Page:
A. J. Kierstead (Host):

Before we dive into what the IP law student experience might be and what sort of programs they might be interested in going into, UNH Franklin Pierce School of Law has an industry leading intellectual property program. What is the history of that program?

Micky Minhas:

As you know, I went to school here and back in the mid nineties. In that time, there were a number of leading professors here at the time that were very well integrated with industry, as well as with academics. I think that's one of the hallmarks of UNH Franklin Pierce, is always keeping a pulse on both of those things. So like what I think I bring to the table is bringing a lot of the corporate aspects and in terms of companies and how they're using its intellectual property today. We integrate leaders of IP and leaders of the legal field from these companies, and they discuss their real time issues, as well as staying on the top end of the academic side and what are the thought leaders doing in some of these evolving areas of technology and what the law should be.

Micky Minhas:

Now, what does the curriculum or types of programs look like for students that are interested in pursuing this field here at Franklin Pierce?

Micky Minhas:

One can imagine there's the regular JD programs, as well as LLM programs, and truly a focus on intellectual property if the student chooses to do so. Really a wide range of classes that students can take to get into some highly specialized courses. As an example, this past summer, we had courses on video gaming and intellectual property or image use and likeness of, and those areas of copyright. We had trademark searching, cannabis and IP, a number of these areas. So it can be as general or as specialized as you'd like it to be, namely because we do have either experts resident here or experts that we bring in to talk about those various facets of IP.

A. J. Kierstead (Host):

Or alumni like you who we drag back.

Micky Minhas:

I love the way [crosstalk 00:05:43]. Exactly.

A. J. Kierstead (Host):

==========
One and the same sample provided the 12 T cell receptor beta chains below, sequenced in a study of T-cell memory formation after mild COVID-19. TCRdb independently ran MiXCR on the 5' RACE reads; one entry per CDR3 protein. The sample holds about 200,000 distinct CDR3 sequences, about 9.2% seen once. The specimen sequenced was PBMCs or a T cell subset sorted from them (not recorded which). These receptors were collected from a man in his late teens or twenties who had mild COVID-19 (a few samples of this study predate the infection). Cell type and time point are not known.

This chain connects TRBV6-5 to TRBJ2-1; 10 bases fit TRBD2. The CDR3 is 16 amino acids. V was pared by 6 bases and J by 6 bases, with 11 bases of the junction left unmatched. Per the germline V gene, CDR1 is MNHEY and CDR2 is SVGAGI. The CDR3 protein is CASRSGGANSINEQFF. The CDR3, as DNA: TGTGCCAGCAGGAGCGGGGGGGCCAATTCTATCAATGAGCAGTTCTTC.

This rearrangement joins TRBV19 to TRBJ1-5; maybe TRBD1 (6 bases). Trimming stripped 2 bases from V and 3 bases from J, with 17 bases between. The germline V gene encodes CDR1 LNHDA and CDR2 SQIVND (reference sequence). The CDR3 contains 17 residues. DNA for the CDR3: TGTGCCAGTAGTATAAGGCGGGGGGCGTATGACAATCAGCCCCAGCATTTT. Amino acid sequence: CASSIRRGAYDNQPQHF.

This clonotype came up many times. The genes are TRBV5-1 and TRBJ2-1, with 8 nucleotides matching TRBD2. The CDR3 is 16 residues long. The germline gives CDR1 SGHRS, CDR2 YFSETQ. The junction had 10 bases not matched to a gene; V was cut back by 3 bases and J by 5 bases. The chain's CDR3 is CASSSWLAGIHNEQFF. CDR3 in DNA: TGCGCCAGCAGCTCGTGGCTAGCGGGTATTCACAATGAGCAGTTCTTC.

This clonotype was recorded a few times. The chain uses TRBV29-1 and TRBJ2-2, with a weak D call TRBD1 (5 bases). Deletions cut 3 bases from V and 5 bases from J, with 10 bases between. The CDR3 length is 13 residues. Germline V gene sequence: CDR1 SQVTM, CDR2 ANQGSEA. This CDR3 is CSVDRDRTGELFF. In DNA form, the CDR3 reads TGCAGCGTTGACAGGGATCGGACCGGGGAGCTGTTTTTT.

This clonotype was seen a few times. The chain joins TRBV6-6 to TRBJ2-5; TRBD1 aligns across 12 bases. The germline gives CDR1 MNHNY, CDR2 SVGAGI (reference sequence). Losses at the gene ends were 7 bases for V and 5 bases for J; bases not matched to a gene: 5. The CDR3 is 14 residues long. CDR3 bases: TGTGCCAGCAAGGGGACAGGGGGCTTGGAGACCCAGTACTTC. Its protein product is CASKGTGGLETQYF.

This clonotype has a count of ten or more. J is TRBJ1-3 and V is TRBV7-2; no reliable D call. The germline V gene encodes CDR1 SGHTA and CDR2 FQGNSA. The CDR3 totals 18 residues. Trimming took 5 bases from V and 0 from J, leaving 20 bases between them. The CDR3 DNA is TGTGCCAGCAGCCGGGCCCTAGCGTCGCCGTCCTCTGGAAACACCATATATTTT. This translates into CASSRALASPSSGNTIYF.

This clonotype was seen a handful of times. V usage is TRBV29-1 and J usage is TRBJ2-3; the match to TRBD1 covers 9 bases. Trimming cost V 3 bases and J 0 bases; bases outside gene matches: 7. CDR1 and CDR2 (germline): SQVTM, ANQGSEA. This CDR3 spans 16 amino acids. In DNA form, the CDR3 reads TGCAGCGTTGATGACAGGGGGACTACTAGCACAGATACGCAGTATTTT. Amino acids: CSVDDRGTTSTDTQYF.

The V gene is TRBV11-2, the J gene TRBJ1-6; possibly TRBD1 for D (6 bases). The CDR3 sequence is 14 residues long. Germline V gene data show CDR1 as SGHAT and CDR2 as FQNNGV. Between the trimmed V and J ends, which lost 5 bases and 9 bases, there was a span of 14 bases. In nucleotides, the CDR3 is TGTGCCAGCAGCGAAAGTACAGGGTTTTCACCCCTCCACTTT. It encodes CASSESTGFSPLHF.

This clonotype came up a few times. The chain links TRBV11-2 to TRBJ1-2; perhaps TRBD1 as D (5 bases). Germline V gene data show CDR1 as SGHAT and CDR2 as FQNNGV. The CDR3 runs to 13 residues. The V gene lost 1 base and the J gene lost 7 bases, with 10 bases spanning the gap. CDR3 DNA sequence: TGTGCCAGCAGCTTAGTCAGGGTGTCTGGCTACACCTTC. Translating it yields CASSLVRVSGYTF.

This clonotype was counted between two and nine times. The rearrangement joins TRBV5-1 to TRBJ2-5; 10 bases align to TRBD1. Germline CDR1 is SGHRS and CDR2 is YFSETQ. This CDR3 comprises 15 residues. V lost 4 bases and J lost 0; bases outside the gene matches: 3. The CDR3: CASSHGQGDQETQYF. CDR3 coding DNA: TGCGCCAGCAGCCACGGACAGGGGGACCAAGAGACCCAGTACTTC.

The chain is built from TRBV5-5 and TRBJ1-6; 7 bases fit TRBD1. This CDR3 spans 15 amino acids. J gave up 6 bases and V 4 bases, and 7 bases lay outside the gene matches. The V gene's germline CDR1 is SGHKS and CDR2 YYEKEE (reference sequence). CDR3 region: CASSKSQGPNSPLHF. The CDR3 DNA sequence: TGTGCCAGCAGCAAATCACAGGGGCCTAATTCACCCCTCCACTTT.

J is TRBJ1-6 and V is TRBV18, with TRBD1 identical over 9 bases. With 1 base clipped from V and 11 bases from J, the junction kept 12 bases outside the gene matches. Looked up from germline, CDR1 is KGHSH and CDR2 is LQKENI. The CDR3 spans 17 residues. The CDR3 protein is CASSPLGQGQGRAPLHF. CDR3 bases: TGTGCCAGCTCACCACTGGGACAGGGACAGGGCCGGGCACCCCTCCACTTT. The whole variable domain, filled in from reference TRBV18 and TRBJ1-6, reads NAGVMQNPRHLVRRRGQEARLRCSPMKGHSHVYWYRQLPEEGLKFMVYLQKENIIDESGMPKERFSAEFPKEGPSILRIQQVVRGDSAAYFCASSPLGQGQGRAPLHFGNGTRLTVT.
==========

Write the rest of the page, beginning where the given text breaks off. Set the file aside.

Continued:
Just very briefly, if you could talk about the hybrid program which specializes in this end of the industry, how early do law students get a chance to start interacting with intellectual property programming?

Micky Minhas:

Good question. The answer is right away. The hybrid program, in particular, is geared towards intellectual property students, so there's an eagerness to associate and to get into that. That being said, there's a lot of basic elements of the law that one has to learn first, but the property courses are taught right away. There's the fundamentals of IP course that's taught right away. That provides a lot of the fundamental basis for a lot of the classes that they have in the future, which will include the patents and copyrights and trademarks and trade secrets and so on.

A. J. Kierstead (Host):

What do you see as the future for IP here at the law school and in general as an industry?

Micky Minhas:

Oh, I think it's getting broader and deeper at the same time. It is, as I was saying earlier, it's just a really exciting time to be in this area. Things are changing every day. So the law school is staying on top of it, particularly with the changes that we're seeing in how companies are dealing with this. We're bringing in leaders from these companies to talk about those issues. I mentioned TikTok earlier. We've brought Spotify in the classes. We've brought 3M into classes and dealing with N95 masks, touching on the very timely issues that companies are dealing with right now.

A. J. Kierstead (Host):

Is there anything else on the IP program you wanted to touch upon, or the field in general?

Micky Minhas:

I think the thing I would suggest is that there are general and specialized paths in these areas. It depends on the area of interests that the student might have. I think the role of a law school here is to provide the basis of that knowledge and providing that broad base in a number of areas. Then after that, it's really about where the student wants to make an impact in the world.

A. J. Kierstead (Host):

Thanks for listening to Inside Law Admissions, presented by UNH Franklin Pierce School of Law. Learn more about our intellectual property programs and more at law.unh.edu. Be sure to subscribe to The Legal Impact on your favorite podcast platform, including Apple Podcasts, Google Play, and Spotify